Madagascar has recently designated Lake Kinkony as a Ramsar Site (Wetland of International Importance). Lake Kinkony is a permanent freshwater lake situated within the new Protected Area of the Mahavavy-Kinkony Complex, in western Madagascar, where BirdLife Partner, Asity Madagascar has been undertaking important conservation work for the last ten years. Ramsar designation for the site is a highly significant achievement in terms of international recognition of the ecological, economic, cultural, scientific and recreational importance of the lake and the wetlands.
The Mahavavy-Kinkony Complex consists of marshes, rivers, lakes, coastal zones, mangroves, palm savannah, dry forests and even caves. The site is home to a large number of threatened species including the Critically Endangered Madagascar Fish-eagle Haliaeetus vociferoides, the Endangered Sakalava Rail Amaurornis olivieri, Madagascar Heron Ardea humbloti, Madagascar Pond-heron Ardeola idea, and Madagascar Sacred Ibis, Threskiornis bernieri as well as the Vulnerable Madagascar Plover Charadrius thoracicus; Critically Endangered endemic fish are also present. The site is also highly important to the Malagasy people for fishing, hunting and agriculture. However, the wetlands’ wildlife has been threatened by over-exploitation, habitat loss and sedimentation; forest areas have suffered from illegal timber extraction and unsustainable shifting agriculture.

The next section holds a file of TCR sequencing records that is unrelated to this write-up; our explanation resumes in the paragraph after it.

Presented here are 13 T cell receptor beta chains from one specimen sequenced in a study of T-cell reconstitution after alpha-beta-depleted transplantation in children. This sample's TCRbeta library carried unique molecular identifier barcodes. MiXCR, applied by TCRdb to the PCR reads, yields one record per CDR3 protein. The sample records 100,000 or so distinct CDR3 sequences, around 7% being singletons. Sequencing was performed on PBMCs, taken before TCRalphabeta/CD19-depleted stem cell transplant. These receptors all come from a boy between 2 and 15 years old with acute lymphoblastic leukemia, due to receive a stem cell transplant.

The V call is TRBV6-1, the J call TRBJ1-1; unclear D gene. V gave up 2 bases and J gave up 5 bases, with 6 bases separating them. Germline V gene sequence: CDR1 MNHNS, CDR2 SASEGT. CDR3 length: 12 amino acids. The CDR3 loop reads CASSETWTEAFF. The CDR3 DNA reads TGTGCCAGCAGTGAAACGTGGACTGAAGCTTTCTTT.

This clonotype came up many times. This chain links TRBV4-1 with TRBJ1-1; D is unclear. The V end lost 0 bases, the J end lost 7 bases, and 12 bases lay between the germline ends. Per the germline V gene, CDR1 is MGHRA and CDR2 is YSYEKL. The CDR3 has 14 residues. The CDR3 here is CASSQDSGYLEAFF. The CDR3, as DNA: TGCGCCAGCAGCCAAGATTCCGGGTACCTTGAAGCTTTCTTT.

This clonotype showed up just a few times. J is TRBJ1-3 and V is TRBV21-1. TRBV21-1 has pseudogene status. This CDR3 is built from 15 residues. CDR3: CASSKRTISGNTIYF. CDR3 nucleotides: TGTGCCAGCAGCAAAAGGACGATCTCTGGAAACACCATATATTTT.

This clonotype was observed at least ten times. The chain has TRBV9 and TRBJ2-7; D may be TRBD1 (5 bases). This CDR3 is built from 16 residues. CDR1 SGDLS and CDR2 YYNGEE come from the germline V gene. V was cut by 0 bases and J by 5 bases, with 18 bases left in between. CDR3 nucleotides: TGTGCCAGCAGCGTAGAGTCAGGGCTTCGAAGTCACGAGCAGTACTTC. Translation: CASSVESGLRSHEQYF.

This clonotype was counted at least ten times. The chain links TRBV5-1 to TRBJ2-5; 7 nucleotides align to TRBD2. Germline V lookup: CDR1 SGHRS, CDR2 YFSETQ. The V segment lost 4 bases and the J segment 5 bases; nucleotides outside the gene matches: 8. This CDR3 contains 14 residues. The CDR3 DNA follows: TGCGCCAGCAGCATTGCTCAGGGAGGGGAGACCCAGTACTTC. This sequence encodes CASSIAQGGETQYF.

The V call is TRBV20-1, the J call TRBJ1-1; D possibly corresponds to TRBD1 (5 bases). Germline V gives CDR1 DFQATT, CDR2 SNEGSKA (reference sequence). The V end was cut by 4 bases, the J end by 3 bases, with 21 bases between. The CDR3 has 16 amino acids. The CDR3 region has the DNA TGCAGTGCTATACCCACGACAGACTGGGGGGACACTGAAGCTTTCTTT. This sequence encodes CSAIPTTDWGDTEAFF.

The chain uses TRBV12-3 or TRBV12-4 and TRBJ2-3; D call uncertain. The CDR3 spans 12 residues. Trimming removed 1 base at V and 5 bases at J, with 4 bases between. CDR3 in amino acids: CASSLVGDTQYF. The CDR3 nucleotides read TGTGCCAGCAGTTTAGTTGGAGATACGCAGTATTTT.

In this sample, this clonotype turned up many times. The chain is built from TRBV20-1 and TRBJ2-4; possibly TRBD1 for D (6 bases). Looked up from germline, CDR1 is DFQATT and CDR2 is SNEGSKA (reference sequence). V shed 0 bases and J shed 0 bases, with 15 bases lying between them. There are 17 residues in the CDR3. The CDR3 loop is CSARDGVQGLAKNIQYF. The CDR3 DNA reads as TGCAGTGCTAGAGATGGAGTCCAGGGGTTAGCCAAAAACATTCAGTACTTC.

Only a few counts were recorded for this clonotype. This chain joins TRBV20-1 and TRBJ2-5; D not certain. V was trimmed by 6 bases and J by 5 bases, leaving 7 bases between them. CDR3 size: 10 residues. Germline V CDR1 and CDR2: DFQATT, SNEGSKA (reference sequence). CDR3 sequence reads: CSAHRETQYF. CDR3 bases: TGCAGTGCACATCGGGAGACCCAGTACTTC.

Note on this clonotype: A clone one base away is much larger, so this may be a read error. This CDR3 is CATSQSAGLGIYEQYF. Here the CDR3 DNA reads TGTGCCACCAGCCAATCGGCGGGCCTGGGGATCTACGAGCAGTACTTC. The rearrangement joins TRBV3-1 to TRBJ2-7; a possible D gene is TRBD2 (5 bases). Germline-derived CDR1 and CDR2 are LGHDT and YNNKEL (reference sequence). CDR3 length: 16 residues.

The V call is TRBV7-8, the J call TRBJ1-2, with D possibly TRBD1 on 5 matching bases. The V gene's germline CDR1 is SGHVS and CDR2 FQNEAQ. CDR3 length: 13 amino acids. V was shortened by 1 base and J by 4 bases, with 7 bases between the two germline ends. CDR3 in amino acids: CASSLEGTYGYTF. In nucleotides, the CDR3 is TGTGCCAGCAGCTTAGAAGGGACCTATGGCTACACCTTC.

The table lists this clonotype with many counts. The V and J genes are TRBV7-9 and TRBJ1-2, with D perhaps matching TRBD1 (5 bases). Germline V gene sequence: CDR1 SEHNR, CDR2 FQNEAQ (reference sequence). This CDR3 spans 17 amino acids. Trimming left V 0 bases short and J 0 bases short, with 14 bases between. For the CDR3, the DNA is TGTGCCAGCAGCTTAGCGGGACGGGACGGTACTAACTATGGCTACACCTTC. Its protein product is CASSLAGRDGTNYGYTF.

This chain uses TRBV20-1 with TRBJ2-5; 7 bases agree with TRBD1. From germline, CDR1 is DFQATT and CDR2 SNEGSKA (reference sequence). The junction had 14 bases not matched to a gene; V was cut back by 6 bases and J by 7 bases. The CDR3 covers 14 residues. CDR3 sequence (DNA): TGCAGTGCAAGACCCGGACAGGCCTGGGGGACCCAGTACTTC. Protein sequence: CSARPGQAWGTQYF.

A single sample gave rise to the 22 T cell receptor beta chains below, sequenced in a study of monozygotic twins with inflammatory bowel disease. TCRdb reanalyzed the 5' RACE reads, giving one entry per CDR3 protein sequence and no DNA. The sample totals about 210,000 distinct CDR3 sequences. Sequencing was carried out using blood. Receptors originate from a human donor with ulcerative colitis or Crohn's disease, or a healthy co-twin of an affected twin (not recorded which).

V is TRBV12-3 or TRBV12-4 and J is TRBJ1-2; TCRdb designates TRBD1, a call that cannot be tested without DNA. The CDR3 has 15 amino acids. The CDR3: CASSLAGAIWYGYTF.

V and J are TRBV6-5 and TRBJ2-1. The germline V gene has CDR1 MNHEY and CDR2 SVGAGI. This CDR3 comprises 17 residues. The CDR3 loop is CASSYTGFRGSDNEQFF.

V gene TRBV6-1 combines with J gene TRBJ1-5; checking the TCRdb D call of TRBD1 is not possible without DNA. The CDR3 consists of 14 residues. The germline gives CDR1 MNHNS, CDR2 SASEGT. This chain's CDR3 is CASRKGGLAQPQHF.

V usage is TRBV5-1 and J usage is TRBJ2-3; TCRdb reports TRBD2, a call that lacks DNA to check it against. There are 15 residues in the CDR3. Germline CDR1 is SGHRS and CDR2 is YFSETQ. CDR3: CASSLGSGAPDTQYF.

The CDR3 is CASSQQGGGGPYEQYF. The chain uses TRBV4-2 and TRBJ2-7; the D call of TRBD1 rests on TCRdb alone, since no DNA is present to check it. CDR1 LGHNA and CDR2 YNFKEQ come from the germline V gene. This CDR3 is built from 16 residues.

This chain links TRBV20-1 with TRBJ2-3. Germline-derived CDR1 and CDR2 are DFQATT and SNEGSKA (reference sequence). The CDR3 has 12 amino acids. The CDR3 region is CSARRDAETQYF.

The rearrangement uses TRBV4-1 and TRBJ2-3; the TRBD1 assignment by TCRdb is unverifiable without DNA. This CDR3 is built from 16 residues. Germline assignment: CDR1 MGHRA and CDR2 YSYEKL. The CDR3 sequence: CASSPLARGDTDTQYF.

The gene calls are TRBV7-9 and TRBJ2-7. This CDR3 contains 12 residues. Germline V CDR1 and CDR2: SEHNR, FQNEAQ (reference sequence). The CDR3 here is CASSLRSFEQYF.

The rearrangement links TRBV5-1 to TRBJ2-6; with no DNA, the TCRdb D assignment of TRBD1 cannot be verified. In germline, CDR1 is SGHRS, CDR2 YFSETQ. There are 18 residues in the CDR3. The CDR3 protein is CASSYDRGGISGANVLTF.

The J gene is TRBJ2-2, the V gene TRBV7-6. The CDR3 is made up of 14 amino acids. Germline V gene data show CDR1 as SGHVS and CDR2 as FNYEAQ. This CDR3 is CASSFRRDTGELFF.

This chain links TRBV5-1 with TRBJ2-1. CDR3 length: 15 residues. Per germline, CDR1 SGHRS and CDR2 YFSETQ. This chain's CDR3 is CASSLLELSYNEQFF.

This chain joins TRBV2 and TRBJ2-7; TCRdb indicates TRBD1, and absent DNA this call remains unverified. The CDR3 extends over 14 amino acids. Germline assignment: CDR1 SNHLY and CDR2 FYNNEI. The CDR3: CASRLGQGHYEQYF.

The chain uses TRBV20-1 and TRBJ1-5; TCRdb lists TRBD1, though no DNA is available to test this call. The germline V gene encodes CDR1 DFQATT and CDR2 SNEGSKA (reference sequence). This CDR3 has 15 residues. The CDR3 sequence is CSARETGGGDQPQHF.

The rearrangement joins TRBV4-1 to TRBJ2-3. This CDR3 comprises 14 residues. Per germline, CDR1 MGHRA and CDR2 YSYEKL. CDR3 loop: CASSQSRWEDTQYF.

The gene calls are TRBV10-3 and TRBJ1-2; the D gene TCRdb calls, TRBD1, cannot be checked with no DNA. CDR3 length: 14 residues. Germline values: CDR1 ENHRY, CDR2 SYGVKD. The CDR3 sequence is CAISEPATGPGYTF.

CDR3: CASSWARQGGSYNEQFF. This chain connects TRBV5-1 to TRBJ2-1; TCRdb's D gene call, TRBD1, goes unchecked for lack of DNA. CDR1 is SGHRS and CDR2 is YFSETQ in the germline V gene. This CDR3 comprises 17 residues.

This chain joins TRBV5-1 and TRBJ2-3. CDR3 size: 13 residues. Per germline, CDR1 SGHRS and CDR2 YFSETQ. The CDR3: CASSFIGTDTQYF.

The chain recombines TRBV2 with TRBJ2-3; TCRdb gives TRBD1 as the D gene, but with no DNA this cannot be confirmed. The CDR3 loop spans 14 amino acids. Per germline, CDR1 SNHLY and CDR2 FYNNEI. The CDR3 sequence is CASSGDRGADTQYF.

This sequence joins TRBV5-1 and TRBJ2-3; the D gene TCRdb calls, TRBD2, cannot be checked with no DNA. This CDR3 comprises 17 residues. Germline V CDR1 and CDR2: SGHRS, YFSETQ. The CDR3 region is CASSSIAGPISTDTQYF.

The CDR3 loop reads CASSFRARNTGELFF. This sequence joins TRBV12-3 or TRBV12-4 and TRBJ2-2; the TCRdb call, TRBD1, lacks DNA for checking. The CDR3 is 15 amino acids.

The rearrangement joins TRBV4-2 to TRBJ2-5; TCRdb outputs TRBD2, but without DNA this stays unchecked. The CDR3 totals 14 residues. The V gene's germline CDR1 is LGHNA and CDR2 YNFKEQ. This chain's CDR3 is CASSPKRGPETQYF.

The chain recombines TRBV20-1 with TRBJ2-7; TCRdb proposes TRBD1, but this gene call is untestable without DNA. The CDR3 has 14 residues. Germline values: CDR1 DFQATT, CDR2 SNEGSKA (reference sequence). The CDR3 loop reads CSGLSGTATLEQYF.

In 2007, the Mahavavy-Kinkony Complex was granted temporary protection status by the Government of Madagascar. A management plan is now in place; local community based organisations have been created to regulate fishing and agricultural activities, ensure sustainable management and to conserve the complex’s resources and biodiversity. Permanent protection should be approved in the near future. The Ramsar designation is a further demonstration of commitment to conserving the country’s wetlands.
The established community based management of Lake Kinkony’s resources is an example of Asity Madagascar’s successful conservation of natural resources through empowering local people to develop the capacity to protect them and benefit from their sustainable use. Since temporary protection was granted, this has been possible thanks to the invaluable support of the Fonds Français pour l’Environnement Mondiale (FFEM), Aage V. Jensen Charity Foundation, Conservation International Madagascar, Deutsche Gesellschaft für Internationale Zusammenarbeit (GIZ Programme Germano-Malgache pour l’Environnement), Arcadia Foundation and Fondation pour les Aires Protégées et la Biodiversité de Madagascar.
Madagascar Pond Heron © Andrew Moon, from the surfbirds galleries.
In Madagascar, national law enables local community associations to acquire rights to control the management of natural resources, ensuring continued benefits for the local people who depend on them. Helping these communities to claim these rights and strengthening the community associations is one of the key conservation strategies of Asity Madagascar. Local laws known as Dina, developed and implemented by local people and authorities, complete the process of community empowerment for conservation and resource management.
Vony Raminoarisoa, Coordinator of Asity Madagascar said, “Local communities have always known the richness of their environment, but the development of mutual trust and close collaboration between different stakeholders are the foundation for successful conservation in countries like Madagascar, where much of the population depends on natural resources.”
Finally, because current rates of natural resource use are unsustainable, small income generation projects have also been developed to provide alternatives and strengthen the independence of local communities. Such activities include sustainable fishing, tourism, and rice and honey production. Livestock rearing and beekeeping activities, along with infrastructure development for low impact tourism, are already being implemented.